• Learning Package Overview Problem Description Service Network Analysis and Prediction Tool (SNAPT) – SNAPT Overview and Fundamental Concepts – SNAPT Metamodel and Visualization Techniques – From Service Network Models to initial draft Business Process Models and simulation models SummaryLearning Package: Service Network Analysis and Prediction Tool © S-Cube - 15
  • SNAPT Service Network MetamodelLearning Package: Service Network Analysis and Prediction Tool © S-Cube - 16
  • Metamodel Concepts Business Entity: any independent economic entity that provides and/or consumes services in a service network – Business entities may offer various distinct and even unlike services at the same time, cooperating with a lots of independent business entities. – When modeling a service network, only those services that contribute to the final service offering is modeled for each business entity Business entities generate value from their participation in the network Each business entity is assigned to a role in a particular network Four types have been distinguished based on the functional properties: – End-customers – Enablers – Service Sub-Network – ParticipantsLearning Package: Service Network Analysis and Prediction Tool © S-Cube - 17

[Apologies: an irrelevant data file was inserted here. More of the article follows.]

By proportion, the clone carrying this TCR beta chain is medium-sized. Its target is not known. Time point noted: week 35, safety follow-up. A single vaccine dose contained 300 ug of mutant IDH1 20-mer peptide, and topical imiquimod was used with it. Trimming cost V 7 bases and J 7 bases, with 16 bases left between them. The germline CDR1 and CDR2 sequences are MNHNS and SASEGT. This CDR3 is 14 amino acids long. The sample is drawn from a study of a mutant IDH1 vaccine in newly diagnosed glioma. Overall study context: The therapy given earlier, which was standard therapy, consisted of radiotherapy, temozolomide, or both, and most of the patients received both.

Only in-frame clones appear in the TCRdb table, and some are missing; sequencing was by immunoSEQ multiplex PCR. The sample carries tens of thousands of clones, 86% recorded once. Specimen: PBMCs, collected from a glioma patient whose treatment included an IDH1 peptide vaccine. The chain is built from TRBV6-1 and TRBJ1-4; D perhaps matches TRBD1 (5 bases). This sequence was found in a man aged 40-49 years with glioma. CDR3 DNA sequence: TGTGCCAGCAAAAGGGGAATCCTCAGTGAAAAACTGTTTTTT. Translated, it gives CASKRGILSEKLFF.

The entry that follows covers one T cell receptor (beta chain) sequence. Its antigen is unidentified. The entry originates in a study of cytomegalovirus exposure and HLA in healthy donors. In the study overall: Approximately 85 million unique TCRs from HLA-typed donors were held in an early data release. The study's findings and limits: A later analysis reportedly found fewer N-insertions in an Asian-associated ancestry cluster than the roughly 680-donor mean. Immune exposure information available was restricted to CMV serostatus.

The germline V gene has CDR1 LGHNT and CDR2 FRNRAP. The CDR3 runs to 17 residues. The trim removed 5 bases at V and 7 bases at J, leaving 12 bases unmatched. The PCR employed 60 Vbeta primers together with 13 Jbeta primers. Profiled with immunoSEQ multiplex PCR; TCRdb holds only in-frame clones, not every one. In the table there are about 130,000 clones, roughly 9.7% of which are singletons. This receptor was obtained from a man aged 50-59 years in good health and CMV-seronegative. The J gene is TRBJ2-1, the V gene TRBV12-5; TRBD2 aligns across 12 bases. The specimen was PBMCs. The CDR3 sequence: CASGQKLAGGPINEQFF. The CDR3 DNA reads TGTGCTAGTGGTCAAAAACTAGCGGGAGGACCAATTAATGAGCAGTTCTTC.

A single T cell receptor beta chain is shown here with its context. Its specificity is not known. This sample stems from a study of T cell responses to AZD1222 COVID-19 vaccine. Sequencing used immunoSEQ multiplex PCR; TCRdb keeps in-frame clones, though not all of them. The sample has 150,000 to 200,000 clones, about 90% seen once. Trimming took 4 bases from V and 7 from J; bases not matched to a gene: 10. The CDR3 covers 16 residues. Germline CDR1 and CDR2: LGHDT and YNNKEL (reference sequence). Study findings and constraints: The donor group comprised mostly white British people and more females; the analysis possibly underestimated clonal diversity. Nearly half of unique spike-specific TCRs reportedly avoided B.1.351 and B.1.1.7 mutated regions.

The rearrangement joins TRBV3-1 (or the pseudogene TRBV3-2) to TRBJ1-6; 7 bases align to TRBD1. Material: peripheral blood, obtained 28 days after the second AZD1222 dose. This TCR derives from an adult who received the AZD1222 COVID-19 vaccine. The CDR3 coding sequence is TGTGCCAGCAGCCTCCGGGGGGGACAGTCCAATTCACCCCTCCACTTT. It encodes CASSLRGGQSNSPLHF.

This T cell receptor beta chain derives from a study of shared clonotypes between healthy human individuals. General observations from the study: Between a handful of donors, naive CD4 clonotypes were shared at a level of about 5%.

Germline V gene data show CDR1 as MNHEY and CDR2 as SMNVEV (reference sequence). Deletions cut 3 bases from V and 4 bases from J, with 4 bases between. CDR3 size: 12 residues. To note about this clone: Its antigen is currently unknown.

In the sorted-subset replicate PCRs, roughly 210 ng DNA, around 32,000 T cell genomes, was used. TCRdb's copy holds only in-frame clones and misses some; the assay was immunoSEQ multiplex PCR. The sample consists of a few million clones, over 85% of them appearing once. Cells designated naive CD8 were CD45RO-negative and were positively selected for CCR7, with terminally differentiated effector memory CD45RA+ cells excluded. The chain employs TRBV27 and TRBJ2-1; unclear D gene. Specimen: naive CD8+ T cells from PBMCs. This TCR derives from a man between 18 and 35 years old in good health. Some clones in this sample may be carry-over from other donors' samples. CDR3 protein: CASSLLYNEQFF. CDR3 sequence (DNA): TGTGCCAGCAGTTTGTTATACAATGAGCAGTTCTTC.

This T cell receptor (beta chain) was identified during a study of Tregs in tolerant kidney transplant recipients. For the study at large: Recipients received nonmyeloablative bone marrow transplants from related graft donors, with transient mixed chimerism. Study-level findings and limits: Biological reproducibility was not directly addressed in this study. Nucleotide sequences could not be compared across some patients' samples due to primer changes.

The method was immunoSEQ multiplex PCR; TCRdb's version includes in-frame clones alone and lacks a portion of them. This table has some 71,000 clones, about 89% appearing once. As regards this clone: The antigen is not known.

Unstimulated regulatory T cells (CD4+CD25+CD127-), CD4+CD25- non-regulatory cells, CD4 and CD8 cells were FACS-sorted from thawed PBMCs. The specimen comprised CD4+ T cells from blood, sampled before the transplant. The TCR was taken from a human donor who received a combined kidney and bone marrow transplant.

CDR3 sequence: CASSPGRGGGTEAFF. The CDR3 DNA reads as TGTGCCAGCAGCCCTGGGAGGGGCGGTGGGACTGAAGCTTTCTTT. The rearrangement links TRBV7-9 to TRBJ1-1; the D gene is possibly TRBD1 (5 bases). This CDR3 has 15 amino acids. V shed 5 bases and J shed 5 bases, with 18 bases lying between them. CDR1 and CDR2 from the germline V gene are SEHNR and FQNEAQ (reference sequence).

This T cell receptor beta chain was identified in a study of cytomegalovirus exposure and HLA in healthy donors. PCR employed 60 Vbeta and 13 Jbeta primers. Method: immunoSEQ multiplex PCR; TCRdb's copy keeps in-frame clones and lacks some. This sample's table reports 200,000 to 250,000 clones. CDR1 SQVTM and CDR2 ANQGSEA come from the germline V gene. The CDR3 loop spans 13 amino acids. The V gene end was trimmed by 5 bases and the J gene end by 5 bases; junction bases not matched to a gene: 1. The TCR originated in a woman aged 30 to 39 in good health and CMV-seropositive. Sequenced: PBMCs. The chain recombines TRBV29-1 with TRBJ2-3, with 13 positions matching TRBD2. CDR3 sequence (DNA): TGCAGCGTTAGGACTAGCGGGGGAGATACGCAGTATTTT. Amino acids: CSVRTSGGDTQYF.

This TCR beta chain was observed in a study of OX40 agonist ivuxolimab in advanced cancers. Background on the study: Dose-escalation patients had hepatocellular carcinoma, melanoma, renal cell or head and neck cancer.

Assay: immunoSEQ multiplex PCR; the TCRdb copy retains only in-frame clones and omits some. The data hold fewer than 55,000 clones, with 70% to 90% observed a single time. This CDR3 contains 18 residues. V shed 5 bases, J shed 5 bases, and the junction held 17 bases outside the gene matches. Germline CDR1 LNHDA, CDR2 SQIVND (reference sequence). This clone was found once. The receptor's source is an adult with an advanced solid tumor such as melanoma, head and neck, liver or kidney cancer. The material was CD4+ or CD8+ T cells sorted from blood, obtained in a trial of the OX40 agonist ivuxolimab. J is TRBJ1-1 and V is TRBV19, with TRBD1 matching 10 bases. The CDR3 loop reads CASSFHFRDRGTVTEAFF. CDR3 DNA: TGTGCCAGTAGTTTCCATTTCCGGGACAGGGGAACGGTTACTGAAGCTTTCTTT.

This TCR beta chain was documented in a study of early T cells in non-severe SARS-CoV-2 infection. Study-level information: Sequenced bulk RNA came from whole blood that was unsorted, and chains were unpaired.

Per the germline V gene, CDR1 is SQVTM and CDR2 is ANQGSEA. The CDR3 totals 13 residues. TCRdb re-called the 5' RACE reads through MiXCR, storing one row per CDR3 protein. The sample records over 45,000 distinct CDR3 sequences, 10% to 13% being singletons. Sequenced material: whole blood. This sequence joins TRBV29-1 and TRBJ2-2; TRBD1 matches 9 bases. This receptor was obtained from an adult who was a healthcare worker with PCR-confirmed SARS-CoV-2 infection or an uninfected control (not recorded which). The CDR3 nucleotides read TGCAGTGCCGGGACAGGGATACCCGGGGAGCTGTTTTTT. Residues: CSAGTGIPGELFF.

• A Business Entity/Service ProviderLearning Package: Service Network Analysis and Prediction Tool © S-Cube - 18
  • Metamodel Concepts End Customer: only consumes service provided by the network – They do not contribute to the service composition – They actually offer a service to the network by providing feedback, e.g. feedback concerning their experiences Enabler: offer a service that enables the delivery of other services – Always interact with both service provider and service consumer – For example: FedEx, intermediate payment services like Paypal or Google CheckOut.Learning Package: Service Network Analysis and Prediction Tool © S-Cube - 19